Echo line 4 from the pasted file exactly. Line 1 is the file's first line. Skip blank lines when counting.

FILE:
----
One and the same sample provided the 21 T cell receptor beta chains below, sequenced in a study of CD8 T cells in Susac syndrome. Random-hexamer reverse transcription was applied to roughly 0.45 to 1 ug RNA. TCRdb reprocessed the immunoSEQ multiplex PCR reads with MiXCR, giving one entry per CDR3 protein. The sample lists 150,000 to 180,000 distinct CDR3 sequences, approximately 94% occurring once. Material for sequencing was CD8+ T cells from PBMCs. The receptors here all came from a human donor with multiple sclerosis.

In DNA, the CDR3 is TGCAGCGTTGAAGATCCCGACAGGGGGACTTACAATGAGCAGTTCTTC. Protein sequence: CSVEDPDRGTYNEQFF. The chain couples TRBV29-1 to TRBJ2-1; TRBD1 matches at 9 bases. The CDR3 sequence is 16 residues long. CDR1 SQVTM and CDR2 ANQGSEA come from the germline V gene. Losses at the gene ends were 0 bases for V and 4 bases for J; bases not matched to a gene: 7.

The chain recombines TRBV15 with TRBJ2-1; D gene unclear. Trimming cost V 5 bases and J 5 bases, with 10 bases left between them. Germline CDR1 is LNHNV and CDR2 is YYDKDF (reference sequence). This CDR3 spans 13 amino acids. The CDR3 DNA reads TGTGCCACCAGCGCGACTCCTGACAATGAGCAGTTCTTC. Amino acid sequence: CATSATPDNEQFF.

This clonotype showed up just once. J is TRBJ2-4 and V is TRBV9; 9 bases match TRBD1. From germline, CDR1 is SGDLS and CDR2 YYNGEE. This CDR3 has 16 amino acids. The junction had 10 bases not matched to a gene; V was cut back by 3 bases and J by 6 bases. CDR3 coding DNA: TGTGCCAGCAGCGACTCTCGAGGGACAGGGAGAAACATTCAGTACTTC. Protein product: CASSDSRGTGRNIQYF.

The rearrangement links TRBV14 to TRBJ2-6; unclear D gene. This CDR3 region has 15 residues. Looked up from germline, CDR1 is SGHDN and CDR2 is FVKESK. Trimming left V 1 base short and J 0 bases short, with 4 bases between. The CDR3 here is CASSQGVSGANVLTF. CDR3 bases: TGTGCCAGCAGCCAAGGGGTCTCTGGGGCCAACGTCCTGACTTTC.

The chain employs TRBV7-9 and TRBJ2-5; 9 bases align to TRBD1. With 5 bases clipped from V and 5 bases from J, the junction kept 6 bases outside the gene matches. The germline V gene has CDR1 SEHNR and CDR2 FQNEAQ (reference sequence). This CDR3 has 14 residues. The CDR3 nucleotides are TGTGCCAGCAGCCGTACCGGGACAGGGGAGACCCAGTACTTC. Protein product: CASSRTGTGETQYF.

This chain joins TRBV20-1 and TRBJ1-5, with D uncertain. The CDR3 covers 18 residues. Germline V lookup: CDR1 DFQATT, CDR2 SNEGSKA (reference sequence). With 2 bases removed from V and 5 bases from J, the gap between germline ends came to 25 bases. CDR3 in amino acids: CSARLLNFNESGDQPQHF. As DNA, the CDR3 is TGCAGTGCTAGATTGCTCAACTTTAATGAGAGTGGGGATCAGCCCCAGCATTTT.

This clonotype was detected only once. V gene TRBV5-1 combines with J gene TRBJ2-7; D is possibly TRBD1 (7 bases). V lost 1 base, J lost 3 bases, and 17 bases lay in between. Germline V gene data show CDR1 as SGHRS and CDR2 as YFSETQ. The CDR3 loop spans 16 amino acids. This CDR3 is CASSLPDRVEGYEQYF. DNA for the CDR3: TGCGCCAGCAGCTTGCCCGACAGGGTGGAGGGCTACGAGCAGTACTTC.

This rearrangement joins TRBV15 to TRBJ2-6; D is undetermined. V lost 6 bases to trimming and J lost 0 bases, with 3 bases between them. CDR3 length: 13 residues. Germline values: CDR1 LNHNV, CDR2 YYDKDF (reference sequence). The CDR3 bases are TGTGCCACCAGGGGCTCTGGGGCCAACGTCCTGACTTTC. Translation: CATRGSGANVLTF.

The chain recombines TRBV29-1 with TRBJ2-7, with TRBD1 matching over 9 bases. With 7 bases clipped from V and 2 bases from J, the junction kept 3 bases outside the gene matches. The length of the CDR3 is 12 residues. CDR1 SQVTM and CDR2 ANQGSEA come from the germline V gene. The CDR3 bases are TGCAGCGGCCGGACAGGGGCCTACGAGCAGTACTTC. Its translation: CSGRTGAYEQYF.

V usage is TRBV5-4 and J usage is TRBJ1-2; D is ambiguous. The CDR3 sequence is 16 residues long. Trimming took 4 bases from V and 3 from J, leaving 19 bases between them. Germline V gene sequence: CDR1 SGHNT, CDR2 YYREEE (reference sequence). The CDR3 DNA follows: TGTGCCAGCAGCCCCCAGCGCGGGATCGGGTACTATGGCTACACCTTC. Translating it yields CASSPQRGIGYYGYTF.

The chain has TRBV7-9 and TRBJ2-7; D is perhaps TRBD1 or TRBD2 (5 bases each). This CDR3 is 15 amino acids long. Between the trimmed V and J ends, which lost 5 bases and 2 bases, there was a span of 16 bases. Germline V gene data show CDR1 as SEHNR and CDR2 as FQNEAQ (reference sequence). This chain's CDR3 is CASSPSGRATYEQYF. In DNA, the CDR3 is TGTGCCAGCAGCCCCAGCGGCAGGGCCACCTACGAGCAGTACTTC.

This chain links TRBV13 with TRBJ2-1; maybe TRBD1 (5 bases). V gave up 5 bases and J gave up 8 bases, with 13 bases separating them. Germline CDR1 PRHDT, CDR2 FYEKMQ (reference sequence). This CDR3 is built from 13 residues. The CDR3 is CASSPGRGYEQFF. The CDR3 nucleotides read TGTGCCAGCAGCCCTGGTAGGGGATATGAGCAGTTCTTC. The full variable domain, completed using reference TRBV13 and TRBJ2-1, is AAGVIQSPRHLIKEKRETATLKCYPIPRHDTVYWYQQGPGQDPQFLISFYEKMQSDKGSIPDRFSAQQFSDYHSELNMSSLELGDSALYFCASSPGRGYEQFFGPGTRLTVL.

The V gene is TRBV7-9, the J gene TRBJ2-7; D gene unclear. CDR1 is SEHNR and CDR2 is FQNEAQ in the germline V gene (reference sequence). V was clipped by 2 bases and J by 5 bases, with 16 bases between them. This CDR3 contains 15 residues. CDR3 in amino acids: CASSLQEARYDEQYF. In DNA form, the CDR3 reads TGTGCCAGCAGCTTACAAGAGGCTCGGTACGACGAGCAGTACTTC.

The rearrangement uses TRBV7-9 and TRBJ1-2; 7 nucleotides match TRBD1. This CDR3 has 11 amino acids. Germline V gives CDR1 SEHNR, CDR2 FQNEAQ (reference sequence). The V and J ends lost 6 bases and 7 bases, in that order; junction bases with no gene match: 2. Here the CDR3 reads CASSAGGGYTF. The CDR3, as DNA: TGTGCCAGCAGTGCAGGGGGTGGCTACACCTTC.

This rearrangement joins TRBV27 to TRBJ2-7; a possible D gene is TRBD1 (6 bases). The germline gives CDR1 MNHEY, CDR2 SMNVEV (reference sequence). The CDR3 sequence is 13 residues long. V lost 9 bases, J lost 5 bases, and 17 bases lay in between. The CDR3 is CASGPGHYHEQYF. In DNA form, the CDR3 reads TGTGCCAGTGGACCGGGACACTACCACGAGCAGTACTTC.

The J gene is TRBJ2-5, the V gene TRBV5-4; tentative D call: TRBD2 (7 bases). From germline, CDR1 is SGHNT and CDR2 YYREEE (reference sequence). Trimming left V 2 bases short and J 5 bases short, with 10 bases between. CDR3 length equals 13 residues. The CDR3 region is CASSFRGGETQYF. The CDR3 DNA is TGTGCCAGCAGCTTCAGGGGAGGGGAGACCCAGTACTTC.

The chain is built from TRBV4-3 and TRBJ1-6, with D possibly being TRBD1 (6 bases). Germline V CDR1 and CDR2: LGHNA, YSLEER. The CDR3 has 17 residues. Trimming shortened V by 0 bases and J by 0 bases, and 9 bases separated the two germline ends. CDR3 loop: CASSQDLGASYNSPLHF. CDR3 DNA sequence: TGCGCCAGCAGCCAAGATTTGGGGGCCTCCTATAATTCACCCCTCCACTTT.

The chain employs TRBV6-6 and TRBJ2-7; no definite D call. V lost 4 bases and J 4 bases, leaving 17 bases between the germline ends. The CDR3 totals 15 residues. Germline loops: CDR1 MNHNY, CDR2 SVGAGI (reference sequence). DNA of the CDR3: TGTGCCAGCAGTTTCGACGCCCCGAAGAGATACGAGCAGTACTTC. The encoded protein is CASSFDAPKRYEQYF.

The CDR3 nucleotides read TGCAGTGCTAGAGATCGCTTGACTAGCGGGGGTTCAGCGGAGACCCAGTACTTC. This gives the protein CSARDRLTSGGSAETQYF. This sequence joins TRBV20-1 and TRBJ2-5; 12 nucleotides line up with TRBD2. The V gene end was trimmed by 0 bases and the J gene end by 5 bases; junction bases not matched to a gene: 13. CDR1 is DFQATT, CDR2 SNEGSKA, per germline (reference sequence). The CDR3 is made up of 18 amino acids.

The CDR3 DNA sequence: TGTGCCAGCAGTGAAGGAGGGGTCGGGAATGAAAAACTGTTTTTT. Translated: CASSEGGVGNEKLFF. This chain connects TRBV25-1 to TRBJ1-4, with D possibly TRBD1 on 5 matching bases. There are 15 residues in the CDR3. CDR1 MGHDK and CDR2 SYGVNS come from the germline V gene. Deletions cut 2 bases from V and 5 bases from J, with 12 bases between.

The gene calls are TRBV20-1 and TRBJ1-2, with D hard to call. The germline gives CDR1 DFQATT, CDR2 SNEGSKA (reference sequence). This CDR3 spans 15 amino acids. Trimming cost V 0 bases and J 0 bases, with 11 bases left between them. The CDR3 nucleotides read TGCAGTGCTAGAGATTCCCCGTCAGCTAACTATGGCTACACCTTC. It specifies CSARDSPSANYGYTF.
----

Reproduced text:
This clonotype showed up just once. J is TRBJ2-4 and V is TRBV9; 9 bases match TRBD1. From germline, CDR1 is SGDLS and CDR2 YYNGEE. This CDR3 has 16 amino acids. The junction had 10 bases not matched to a gene; V was cut back by 3 bases and J by 6 bases. CDR3 coding DNA: TGTGCCAGCAGCGACTCTCGAGGGACAGGGAGAAACATTCAGTACTTC. Protein product: CASSDSRGTGRNIQYF.